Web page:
On moving day, you'll have a big task. You’ll need to get your possessions from your old property to your new one — ideally without delays or damage! Surprisingly, many people underestimate the time and costs involved in doing that. Careful planning and budgeting are crucial to ensuring moving day goes smoothly.

You basically have three options:

  1. Hire a moving company to handle everything.
  2. Hire a truck and crew, while doing some of the work yourself. (For example, you can pack and help with loading.)
  3. Do it all yourself by renting a moving van and getting friends and family to help.

If you're going with option one, get quotations as early in the buying/selling process as possible. Services, costs and quality vary widely among full-service moving companies.

If you're going to do some or all of the move yourself, the best place to start is by making a list of what you'll need. In addition to renting a moving van, or hiring a truck and crew, there are many supplies you may require. For example, you’ll need boxes, protective fill and/or wrapping (i.e. bubble wrap), markers for labeling boxes, packing tape, and more.

You may decide to rely on friends to help load the truck on moving day. That's fine. Just be sure you have enough people to do the job within a reasonable timeframe, and confirm everyone's attendance at least a couple of days before.


Imagine you’ve dreamed of living in a particular neighbourhood, perhaps for years, and then, when you're finally ready to make a move, finding out that the area is competitive and buying there is definitely a challenge.

A disappointment? Not necessarily.

 

There is a lot you can do to buy into a popular neighbourhood, even in competitive offer situations.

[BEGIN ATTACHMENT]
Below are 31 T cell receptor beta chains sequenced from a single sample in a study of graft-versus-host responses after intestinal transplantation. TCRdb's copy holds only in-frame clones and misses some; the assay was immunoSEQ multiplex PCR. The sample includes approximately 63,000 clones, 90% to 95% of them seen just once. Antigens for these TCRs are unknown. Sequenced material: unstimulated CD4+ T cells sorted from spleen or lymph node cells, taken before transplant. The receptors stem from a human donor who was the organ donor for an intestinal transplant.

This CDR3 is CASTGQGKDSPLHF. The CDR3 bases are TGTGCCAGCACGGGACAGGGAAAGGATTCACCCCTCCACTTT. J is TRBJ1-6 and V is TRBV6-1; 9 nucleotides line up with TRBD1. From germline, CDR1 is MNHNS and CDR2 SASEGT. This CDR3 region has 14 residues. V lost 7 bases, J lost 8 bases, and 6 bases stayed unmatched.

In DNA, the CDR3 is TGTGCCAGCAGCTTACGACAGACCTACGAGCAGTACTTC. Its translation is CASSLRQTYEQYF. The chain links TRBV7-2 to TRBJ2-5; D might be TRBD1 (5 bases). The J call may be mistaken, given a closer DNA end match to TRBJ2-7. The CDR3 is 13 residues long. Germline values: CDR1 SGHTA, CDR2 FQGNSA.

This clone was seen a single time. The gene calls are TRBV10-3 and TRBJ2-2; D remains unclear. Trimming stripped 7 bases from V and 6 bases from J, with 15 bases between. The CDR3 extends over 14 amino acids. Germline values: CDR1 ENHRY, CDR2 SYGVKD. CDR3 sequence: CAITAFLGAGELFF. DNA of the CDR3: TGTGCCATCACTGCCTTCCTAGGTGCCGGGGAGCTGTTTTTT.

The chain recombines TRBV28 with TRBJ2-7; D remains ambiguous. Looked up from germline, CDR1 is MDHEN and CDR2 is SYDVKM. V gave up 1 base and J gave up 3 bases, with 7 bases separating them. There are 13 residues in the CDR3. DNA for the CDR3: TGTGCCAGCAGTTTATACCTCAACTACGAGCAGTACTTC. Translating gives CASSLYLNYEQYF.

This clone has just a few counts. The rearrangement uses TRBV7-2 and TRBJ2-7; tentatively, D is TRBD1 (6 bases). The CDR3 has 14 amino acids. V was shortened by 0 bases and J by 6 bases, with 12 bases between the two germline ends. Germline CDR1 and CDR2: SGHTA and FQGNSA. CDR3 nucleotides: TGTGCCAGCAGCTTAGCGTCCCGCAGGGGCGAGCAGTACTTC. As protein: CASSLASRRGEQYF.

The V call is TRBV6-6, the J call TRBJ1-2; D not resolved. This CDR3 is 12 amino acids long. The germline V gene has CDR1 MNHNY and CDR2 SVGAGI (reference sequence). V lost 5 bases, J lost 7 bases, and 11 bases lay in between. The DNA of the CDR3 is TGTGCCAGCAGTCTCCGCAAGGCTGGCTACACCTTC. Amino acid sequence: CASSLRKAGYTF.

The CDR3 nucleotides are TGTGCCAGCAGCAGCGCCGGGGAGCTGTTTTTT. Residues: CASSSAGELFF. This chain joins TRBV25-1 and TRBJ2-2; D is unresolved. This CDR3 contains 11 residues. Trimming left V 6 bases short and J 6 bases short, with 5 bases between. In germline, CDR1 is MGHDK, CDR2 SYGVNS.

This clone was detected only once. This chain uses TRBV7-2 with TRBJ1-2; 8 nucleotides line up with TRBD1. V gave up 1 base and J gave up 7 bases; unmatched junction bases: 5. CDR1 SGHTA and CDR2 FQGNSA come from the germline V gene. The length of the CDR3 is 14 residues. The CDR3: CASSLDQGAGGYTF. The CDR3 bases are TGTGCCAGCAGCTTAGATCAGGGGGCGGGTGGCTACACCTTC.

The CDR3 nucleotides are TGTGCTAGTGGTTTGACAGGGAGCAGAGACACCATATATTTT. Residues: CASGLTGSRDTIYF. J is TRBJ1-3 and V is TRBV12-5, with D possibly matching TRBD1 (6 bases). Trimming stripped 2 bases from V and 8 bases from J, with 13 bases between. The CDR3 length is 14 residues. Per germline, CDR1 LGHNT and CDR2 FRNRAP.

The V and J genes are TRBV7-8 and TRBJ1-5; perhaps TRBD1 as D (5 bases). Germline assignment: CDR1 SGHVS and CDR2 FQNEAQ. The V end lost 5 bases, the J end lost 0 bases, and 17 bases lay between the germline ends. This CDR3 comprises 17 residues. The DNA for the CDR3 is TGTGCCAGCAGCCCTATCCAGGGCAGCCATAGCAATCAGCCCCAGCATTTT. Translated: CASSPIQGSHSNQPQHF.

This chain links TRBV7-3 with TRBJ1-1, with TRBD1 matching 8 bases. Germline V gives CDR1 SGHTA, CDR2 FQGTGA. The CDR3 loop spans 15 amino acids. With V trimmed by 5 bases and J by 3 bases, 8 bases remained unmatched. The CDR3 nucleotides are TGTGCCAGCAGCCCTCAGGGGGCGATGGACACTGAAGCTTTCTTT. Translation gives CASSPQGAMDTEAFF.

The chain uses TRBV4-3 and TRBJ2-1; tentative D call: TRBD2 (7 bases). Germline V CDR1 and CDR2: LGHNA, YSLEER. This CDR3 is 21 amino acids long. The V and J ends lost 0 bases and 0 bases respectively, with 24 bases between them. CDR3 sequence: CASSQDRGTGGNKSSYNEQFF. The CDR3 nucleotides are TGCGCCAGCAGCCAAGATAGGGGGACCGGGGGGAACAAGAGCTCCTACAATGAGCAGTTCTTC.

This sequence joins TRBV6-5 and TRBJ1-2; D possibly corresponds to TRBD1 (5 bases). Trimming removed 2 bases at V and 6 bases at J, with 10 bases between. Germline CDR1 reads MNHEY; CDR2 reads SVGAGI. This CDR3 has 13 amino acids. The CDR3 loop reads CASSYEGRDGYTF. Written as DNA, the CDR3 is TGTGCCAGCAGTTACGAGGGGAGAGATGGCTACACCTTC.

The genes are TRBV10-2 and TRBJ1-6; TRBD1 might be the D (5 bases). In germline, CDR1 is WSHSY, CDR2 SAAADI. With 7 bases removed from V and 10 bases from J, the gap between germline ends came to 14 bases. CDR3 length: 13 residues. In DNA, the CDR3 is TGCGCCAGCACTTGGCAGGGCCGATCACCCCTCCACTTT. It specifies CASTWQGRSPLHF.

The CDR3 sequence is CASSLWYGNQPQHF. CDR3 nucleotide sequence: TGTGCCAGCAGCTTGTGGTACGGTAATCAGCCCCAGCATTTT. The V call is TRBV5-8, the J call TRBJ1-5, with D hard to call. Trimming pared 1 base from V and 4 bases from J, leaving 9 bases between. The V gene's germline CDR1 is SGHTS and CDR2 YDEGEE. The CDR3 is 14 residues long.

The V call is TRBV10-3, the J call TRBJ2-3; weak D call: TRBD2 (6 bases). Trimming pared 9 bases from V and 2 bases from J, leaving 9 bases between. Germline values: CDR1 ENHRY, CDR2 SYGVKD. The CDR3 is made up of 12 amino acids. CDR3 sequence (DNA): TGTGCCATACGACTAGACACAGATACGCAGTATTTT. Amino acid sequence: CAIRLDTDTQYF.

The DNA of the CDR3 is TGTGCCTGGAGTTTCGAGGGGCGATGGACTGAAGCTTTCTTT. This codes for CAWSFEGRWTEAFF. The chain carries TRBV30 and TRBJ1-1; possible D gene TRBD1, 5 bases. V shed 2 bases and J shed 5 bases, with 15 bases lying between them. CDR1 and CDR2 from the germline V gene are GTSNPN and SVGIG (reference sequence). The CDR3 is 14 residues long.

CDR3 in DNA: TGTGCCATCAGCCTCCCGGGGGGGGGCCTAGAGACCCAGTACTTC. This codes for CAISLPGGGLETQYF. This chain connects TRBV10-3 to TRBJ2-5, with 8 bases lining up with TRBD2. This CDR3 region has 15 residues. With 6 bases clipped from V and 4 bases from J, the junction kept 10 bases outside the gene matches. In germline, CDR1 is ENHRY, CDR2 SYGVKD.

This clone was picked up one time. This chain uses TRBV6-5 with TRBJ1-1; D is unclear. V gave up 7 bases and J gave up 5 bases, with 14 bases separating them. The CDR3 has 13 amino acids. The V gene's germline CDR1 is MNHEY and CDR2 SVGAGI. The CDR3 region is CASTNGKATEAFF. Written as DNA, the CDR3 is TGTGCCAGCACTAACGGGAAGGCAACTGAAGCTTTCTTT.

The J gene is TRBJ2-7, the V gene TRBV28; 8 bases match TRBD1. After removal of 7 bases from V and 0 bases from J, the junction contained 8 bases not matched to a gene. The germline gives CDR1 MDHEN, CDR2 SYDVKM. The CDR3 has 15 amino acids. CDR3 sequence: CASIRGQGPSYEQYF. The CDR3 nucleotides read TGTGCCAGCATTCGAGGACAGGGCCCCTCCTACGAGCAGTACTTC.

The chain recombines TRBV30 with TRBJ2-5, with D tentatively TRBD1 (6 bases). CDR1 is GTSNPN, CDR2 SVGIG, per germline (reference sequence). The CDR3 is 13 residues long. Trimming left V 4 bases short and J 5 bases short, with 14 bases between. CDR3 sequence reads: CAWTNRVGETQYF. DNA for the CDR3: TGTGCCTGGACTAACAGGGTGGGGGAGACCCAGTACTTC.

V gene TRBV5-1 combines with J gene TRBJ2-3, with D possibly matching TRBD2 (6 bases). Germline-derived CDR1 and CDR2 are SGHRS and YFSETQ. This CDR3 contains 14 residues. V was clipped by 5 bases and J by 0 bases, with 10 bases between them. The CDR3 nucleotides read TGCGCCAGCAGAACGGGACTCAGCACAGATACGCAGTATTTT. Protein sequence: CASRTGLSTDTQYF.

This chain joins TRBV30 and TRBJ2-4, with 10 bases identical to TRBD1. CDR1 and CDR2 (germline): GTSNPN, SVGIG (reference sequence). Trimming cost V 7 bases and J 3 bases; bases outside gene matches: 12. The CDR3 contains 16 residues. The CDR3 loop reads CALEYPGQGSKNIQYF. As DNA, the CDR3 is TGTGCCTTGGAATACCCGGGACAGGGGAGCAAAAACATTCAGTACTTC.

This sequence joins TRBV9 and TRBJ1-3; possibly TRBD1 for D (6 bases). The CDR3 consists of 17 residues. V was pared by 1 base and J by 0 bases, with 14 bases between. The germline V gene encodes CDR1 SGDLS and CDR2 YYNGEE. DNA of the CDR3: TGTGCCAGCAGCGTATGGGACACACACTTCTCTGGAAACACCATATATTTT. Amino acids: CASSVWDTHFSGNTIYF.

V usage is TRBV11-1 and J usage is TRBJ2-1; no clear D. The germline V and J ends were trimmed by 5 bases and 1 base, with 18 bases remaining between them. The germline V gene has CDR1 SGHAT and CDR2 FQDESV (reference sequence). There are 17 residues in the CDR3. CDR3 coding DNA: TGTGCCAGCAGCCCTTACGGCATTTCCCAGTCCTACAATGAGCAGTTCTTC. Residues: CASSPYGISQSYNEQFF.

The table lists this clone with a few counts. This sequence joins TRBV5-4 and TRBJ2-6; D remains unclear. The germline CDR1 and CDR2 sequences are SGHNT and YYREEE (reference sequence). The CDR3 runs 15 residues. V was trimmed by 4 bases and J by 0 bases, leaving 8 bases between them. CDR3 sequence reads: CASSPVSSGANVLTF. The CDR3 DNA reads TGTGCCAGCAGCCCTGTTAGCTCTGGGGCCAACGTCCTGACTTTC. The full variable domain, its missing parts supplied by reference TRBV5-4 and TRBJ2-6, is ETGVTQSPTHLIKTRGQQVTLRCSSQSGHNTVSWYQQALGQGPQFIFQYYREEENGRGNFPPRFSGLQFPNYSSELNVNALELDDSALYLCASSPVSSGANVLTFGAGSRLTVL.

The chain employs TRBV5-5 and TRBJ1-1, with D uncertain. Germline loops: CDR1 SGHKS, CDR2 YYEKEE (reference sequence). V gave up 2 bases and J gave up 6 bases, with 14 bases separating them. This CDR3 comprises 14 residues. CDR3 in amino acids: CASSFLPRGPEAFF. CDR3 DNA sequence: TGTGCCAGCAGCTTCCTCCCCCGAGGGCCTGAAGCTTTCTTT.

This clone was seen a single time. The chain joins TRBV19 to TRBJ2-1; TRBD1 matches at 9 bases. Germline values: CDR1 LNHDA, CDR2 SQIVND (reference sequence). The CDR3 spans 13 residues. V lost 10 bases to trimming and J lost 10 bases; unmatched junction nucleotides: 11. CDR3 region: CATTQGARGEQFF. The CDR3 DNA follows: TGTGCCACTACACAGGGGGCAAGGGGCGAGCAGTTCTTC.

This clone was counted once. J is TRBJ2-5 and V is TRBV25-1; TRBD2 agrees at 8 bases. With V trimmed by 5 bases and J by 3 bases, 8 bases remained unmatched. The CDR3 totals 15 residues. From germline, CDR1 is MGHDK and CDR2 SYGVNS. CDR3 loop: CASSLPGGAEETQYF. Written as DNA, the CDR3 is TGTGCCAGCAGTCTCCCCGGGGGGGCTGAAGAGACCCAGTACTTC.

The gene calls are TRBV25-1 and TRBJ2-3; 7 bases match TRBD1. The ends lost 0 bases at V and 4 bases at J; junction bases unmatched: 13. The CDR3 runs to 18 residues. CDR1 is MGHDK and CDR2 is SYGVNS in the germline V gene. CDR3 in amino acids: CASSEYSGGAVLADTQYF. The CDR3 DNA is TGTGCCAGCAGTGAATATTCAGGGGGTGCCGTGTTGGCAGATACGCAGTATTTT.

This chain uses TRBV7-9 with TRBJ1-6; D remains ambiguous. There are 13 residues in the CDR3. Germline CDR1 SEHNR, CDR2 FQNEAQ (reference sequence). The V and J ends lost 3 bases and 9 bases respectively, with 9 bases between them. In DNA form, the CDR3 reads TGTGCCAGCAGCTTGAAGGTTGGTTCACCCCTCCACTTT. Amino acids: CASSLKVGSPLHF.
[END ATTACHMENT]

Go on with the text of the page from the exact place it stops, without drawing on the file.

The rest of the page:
Your first step is to start targeting that area now. Find out about property types, prices and trends. In particular, you’ll need to know what price range you should be thinking about, and making sure that it’s going to fit your budget. To do that, you might need to get a determination of the Fair Market Value of your current home.

 

Next, begin making preparations so you can get a jump on opportunities in that neighbourhood quickly. You don't want to see a great property come on the market and not be ready to make a move. So, get your current home in order so it’s ready for a quick listing.

 

If possible, make arrangements to get alerted to new listings as soon as they come on the market. Keep in mind that a new listing may not appear online for several days. By getting advance notice, you can be among the first buyers to see the home and have an early advantage over other buyers.

 

If it's likely there's going to be competing offers for the home you want, there are many strategies that can increase your chances of winning. These involve going in at the right price, minimizing conditions to the offer, presenting the offer appropriately, and negotiating effectively.

 

Is there a neighbourhood you want to get into? Let me know how I can help!